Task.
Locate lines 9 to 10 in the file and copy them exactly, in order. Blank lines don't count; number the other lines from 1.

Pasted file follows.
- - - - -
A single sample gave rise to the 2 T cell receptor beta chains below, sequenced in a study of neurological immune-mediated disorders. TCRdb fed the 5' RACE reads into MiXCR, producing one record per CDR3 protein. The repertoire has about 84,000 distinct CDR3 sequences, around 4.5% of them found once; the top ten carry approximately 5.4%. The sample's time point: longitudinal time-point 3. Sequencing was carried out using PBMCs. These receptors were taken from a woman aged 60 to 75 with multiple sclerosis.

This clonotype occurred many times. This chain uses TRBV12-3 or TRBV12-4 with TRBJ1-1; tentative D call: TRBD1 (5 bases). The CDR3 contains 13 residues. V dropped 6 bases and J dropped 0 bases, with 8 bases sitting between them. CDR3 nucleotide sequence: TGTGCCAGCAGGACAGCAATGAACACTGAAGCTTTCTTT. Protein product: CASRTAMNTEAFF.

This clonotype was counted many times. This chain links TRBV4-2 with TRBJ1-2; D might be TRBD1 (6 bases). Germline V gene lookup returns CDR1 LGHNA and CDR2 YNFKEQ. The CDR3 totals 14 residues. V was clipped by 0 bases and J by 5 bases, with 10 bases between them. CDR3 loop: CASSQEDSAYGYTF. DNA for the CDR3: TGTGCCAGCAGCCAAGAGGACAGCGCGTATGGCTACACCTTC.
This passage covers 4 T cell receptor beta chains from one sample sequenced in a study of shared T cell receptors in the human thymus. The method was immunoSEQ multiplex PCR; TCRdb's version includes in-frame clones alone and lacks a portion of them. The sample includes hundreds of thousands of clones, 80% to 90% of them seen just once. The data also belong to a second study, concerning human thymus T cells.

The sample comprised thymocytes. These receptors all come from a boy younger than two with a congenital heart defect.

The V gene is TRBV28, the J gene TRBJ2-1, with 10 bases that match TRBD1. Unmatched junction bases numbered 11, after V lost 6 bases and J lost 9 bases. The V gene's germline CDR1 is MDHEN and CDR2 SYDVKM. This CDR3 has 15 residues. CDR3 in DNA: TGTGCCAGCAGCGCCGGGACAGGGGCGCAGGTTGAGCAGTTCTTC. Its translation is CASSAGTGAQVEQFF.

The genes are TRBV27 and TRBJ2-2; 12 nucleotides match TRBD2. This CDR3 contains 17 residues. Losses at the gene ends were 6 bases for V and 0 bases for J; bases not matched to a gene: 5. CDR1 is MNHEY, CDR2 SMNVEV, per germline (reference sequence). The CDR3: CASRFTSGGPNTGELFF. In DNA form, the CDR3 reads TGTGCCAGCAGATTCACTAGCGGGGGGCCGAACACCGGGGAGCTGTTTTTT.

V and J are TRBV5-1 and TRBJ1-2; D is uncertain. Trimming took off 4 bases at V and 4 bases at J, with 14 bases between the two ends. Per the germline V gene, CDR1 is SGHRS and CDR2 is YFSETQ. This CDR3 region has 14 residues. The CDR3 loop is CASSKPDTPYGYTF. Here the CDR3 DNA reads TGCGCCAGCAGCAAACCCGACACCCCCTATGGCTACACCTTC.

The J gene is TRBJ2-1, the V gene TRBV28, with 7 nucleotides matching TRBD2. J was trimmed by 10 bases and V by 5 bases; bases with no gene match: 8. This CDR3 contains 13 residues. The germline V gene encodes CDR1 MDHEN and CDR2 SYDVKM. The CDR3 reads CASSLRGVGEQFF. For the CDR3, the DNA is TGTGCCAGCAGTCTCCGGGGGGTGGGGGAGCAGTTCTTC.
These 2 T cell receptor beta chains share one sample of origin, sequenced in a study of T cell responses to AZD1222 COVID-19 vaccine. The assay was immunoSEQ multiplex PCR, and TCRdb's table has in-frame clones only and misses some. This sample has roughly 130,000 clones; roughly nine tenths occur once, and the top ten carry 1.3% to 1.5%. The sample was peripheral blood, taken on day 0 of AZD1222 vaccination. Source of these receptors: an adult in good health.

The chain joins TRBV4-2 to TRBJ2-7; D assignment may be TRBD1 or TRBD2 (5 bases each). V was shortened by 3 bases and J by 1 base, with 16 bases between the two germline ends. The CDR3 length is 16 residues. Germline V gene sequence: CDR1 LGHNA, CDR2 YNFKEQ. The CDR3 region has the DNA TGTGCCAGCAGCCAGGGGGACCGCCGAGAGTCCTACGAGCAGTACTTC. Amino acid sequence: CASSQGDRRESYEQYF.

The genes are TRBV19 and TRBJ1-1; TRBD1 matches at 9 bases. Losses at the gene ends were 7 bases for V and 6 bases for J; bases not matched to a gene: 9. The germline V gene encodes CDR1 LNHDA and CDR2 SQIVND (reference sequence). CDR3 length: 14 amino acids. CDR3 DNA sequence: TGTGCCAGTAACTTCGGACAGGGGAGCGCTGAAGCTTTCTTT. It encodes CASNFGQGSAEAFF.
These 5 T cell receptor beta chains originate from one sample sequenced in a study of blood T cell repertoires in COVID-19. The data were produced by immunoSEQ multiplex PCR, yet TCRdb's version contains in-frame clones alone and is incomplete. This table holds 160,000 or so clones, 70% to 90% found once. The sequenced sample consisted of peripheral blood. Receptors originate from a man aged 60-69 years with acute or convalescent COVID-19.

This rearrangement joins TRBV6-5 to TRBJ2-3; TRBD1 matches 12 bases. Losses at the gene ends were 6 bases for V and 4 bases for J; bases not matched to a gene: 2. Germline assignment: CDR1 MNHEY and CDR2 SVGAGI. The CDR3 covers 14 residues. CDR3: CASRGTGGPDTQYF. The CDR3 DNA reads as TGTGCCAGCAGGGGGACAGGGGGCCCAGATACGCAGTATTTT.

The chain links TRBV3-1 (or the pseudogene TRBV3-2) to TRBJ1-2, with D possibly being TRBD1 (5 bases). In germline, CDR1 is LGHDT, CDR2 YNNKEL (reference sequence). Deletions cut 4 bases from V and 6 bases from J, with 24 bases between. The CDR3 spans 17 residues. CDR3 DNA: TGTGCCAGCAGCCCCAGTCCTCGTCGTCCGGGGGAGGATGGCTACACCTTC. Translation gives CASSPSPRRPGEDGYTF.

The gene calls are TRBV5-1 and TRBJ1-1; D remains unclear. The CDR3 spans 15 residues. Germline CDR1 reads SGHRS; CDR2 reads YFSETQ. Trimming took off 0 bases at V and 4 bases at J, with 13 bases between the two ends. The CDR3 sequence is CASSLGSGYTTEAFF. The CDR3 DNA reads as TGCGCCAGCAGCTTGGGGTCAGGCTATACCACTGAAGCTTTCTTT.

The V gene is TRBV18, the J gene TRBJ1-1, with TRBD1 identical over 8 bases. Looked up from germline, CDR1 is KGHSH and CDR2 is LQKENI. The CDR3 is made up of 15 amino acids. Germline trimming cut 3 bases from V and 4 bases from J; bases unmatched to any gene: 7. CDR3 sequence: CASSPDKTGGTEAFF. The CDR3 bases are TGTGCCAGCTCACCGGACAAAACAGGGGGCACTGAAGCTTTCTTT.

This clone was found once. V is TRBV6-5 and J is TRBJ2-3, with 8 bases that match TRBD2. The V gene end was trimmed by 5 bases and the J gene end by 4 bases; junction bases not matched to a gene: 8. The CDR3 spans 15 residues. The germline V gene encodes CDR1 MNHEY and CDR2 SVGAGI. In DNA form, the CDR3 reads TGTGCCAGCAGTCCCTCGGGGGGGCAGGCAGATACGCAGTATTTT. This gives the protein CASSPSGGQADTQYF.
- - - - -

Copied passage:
The J gene is TRBJ2-1, the V gene TRBV28, with 7 nucleotides matching TRBD2. J was trimmed by 10 bases and V by 5 bases; bases with no gene match: 8. This CDR3 contains 13 residues. The germline V gene encodes CDR1 MDHEN and CDR2 SYDVKM. The CDR3 reads CASSLRGVGEQFF. For the CDR3, the DNA is TGTGCCAGCAGTCTCCGGGGGGTGGGGGAGCAGTTCTTC.
These 2 T cell receptor beta chains share one sample of origin, sequenced in a study of T cell responses to AZD1222 COVID-19 vaccine. The assay was immunoSEQ multiplex PCR, and TCRdb's table has in-frame clones only and misses some. This sample has roughly 130,000 clones; roughly nine tenths occur once, and the top ten carry 1.3% to 1.5%. The sample was peripheral blood, taken on day 0 of AZD1222 vaccination. Source of these receptors: an adult in good health.